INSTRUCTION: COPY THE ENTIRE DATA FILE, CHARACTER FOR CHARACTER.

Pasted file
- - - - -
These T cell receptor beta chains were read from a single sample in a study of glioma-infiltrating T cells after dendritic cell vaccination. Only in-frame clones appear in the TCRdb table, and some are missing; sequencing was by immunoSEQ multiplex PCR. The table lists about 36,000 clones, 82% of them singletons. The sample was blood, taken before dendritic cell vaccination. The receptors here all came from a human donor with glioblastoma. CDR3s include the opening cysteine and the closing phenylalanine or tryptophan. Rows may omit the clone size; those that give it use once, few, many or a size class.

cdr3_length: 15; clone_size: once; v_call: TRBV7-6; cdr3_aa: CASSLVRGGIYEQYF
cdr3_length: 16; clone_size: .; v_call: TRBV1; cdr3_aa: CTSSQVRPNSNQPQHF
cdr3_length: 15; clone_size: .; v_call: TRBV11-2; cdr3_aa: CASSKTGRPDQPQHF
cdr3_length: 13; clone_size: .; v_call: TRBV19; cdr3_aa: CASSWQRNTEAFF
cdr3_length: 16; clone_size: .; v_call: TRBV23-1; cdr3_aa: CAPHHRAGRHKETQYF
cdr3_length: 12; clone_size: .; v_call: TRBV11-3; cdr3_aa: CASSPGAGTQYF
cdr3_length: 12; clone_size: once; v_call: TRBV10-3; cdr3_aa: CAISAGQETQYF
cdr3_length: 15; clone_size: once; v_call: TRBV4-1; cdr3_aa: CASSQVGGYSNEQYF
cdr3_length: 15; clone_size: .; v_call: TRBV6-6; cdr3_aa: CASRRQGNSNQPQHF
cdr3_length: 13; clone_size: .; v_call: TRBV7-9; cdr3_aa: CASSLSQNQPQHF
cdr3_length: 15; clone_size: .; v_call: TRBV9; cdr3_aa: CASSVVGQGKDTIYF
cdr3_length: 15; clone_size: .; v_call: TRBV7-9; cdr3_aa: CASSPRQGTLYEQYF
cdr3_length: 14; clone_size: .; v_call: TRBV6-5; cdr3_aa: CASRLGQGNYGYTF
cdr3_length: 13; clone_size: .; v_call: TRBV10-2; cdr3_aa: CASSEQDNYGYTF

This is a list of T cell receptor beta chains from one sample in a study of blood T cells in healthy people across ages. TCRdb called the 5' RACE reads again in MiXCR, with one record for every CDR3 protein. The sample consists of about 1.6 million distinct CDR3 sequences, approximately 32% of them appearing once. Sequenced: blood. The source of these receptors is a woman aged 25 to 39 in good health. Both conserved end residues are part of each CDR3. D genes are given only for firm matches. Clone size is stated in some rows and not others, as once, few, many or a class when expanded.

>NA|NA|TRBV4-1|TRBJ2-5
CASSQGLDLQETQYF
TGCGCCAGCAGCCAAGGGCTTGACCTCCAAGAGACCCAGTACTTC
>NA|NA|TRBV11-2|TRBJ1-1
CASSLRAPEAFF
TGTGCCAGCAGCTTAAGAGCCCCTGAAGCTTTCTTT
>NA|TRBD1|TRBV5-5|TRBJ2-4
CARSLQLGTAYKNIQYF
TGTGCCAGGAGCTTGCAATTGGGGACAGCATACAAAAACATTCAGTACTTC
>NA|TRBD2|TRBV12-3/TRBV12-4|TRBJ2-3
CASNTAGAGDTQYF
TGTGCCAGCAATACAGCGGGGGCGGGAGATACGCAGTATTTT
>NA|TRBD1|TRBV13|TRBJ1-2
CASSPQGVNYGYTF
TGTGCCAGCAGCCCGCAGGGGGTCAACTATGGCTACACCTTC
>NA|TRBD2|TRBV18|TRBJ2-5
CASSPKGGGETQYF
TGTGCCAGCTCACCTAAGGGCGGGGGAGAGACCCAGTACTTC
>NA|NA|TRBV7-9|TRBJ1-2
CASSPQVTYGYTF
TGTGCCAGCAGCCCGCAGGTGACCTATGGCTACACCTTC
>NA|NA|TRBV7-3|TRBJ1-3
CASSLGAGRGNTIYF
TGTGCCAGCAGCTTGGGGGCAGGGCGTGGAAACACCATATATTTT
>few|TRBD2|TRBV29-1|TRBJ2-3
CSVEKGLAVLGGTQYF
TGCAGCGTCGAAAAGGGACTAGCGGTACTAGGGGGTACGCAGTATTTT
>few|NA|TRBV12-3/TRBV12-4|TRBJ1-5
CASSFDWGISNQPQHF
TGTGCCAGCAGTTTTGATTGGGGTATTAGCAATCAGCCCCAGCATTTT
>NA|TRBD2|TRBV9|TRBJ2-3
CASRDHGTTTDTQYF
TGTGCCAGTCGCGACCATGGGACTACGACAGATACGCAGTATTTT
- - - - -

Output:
These T cell receptor beta chains were read from a single sample in a study of glioma-infiltrating T cells after dendritic cell vaccination. Only in-frame clones appear in the TCRdb table, and some are missing; sequencing was by immunoSEQ multiplex PCR. The table lists about 36,000 clones, 82% of them singletons. The sample was blood, taken before dendritic cell vaccination. The receptors here all came from a human donor with glioblastoma. CDR3s include the opening cysteine and the closing phenylalanine or tryptophan. Rows may omit the clone size; those that give it use once, few, many or a size class.

cdr3_length: 15; clone_size: once; v_call: TRBV7-6; cdr3_aa: CASSLVRGGIYEQYF
cdr3_length: 16; clone_size: .; v_call: TRBV1; cdr3_aa: CTSSQVRPNSNQPQHF
cdr3_length: 15; clone_size: .; v_call: TRBV11-2; cdr3_aa: CASSKTGRPDQPQHF
cdr3_length: 13; clone_size: .; v_call: TRBV19; cdr3_aa: CASSWQRNTEAFF
cdr3_length: 16; clone_size: .; v_call: TRBV23-1; cdr3_aa: CAPHHRAGRHKETQYF
cdr3_length: 12; clone_size: .; v_call: TRBV11-3; cdr3_aa: CASSPGAGTQYF
cdr3_length: 12; clone_size: once; v_call: TRBV10-3; cdr3_aa: CAISAGQETQYF
cdr3_length: 15; clone_size: once; v_call: TRBV4-1; cdr3_aa: CASSQVGGYSNEQYF
cdr3_length: 15; clone_size: .; v_call: TRBV6-6; cdr3_aa: CASRRQGNSNQPQHF
cdr3_length: 13; clone_size: .; v_call: TRBV7-9; cdr3_aa: CASSLSQNQPQHF
cdr3_length: 15; clone_size: .; v_call: TRBV9; cdr3_aa: CASSVVGQGKDTIYF
cdr3_length: 15; clone_size: .; v_call: TRBV7-9; cdr3_aa: CASSPRQGTLYEQYF
cdr3_length: 14; clone_size: .; v_call: TRBV6-5; cdr3_aa: CASRLGQGNYGYTF
cdr3_length: 13; clone_size: .; v_call: TRBV10-2; cdr3_aa: CASSEQDNYGYTF

This is a list of T cell receptor beta chains from one sample in a study of blood T cells in healthy people across ages. TCRdb called the 5' RACE reads again in MiXCR, with one record for every CDR3 protein. The sample consists of about 1.6 million distinct CDR3 sequences, approximately 32% of them appearing once. Sequenced: blood. The source of these receptors is a woman aged 25 to 39 in good health. Both conserved end residues are part of each CDR3. D genes are given only for firm matches. Clone size is stated in some rows and not others, as once, few, many or a class when expanded.

>NA|NA|TRBV4-1|TRBJ2-5
CASSQGLDLQETQYF
TGCGCCAGCAGCCAAGGGCTTGACCTCCAAGAGACCCAGTACTTC
>NA|NA|TRBV11-2|TRBJ1-1
CASSLRAPEAFF
TGTGCCAGCAGCTTAAGAGCCCCTGAAGCTTTCTTT
>NA|TRBD1|TRBV5-5|TRBJ2-4
CARSLQLGTAYKNIQYF
TGTGCCAGGAGCTTGCAATTGGGGACAGCATACAAAAACATTCAGTACTTC
>NA|TRBD2|TRBV12-3/TRBV12-4|TRBJ2-3
CASNTAGAGDTQYF
TGTGCCAGCAATACAGCGGGGGCGGGAGATACGCAGTATTTT
>NA|TRBD1|TRBV13|TRBJ1-2
CASSPQGVNYGYTF
TGTGCCAGCAGCCCGCAGGGGGTCAACTATGGCTACACCTTC
>NA|TRBD2|TRBV18|TRBJ2-5
CASSPKGGGETQYF
TGTGCCAGCTCACCTAAGGGCGGGGGAGAGACCCAGTACTTC
>NA|NA|TRBV7-9|TRBJ1-2
CASSPQVTYGYTF
TGTGCCAGCAGCCCGCAGGTGACCTATGGCTACACCTTC
>NA|NA|TRBV7-3|TRBJ1-3
CASSLGAGRGNTIYF
TGTGCCAGCAGCTTGGGGGCAGGGCGTGGAAACACCATATATTTT
>few|TRBD2|TRBV29-1|TRBJ2-3
CSVEKGLAVLGGTQYF
TGCAGCGTCGAAAAGGGACTAGCGGTACTAGGGGGTACGCAGTATTTT
>few|NA|TRBV12-3/TRBV12-4|TRBJ1-5
CASSFDWGISNQPQHF
TGTGCCAGCAGTTTTGATTGGGGTATTAGCAATCAGCCCCAGCATTTT
>NA|TRBD2|TRBV9|TRBJ2-3
CASRDHGTTTDTQYF
TGTGCCAGTCGCGACCATGGGACTACGACAGATACGCAGTATTTT